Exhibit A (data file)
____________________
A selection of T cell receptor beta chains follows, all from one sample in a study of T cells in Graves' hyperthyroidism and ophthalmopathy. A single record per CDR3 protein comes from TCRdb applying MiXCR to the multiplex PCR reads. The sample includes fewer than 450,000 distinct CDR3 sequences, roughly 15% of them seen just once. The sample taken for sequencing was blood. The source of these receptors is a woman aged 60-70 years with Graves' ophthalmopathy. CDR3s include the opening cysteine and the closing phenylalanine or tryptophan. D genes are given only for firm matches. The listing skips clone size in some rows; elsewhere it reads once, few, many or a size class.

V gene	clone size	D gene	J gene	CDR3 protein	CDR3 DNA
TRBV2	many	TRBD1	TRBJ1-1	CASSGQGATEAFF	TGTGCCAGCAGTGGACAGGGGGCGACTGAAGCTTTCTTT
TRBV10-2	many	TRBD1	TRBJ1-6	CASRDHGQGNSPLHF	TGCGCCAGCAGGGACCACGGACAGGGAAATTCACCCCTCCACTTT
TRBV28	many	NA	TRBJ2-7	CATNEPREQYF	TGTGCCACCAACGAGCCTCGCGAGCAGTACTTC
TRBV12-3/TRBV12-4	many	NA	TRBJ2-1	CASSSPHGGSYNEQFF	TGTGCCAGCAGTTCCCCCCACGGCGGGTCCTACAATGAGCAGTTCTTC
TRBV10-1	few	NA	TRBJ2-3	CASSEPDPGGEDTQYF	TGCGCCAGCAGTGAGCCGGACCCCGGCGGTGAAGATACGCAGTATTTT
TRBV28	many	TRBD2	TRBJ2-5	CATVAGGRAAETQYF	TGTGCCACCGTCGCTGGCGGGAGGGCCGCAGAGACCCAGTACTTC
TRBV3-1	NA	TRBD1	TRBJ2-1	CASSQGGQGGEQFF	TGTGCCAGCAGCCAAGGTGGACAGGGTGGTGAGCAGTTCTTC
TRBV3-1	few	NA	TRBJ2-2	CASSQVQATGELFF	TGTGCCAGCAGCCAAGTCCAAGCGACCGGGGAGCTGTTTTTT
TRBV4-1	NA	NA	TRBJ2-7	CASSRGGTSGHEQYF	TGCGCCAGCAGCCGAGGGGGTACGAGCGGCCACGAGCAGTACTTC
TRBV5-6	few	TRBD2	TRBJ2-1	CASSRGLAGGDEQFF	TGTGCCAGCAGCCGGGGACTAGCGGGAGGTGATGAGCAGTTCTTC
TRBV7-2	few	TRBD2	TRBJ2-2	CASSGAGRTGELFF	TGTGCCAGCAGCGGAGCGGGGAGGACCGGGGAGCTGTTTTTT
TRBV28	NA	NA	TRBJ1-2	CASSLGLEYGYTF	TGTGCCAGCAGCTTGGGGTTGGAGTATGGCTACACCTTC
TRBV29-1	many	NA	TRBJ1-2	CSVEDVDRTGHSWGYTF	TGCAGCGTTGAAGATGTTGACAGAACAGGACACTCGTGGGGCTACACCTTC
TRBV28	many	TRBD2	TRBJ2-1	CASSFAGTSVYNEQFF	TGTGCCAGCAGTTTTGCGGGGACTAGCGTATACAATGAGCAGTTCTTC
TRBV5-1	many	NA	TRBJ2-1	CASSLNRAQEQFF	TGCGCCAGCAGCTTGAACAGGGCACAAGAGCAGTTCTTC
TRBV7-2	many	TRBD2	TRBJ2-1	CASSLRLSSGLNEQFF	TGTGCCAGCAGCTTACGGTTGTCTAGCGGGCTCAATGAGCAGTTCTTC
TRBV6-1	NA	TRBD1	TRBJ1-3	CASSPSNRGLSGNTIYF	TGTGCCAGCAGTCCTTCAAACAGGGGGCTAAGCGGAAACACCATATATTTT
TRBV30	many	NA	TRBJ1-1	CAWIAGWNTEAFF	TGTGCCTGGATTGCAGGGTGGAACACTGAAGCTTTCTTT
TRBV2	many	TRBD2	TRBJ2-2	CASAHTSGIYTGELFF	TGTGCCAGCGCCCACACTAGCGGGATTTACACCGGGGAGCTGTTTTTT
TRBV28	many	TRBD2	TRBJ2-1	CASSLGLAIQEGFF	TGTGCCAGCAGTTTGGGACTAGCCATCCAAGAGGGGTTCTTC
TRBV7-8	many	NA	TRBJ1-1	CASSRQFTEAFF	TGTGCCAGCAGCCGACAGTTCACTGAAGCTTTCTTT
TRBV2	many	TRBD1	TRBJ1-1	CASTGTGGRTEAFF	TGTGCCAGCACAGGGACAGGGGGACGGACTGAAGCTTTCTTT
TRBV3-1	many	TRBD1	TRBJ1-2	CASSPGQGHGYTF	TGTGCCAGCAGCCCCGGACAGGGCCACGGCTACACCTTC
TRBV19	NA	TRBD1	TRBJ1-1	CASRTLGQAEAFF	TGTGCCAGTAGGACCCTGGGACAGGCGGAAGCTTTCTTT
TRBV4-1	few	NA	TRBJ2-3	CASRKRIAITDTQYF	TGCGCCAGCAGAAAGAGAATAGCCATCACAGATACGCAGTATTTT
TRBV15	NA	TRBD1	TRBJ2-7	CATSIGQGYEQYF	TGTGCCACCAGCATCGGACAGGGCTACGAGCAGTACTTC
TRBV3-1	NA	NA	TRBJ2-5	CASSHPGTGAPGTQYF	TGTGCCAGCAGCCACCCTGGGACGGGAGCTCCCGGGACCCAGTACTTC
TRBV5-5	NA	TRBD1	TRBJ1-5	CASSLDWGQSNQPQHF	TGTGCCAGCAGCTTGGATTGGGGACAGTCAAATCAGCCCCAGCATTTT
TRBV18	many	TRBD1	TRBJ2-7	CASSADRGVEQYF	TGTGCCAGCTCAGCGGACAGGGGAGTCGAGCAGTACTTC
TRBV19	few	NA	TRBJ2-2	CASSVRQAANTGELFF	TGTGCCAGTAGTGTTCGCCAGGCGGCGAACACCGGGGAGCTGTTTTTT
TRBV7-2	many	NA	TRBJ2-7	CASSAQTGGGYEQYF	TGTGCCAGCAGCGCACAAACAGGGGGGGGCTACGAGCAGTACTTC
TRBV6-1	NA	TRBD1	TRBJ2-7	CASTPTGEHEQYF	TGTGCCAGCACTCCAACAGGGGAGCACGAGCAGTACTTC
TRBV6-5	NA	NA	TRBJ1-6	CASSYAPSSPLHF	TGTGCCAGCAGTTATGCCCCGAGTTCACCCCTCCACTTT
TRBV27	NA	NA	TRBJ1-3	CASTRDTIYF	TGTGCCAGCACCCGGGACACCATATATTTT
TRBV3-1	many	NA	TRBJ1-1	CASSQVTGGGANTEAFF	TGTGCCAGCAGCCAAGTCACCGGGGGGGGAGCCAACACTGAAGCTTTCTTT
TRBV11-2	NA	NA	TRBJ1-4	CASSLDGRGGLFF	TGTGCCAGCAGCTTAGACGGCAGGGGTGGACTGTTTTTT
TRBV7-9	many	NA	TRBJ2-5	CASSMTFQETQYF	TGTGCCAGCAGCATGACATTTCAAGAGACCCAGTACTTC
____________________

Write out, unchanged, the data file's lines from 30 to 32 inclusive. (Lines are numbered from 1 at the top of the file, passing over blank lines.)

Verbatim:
TRBV5-5	NA	TRBD1	TRBJ1-5	CASSLDWGQSNQPQHF	TGTGCCAGCAGCTTGGATTGGGGACAGTCAAATCAGCCCCAGCATTTT
TRBV18	many	TRBD1	TRBJ2-7	CASSADRGVEQYF	TGTGCCAGCTCAGCGGACAGGGGAGTCGAGCAGTACTTC
TRBV19	few	NA	TRBJ2-2	CASSVRQAANTGELFF	TGTGCCAGTAGTGTTCGCCAGGCGGCGAACACCGGGGAGCTGTTTTTT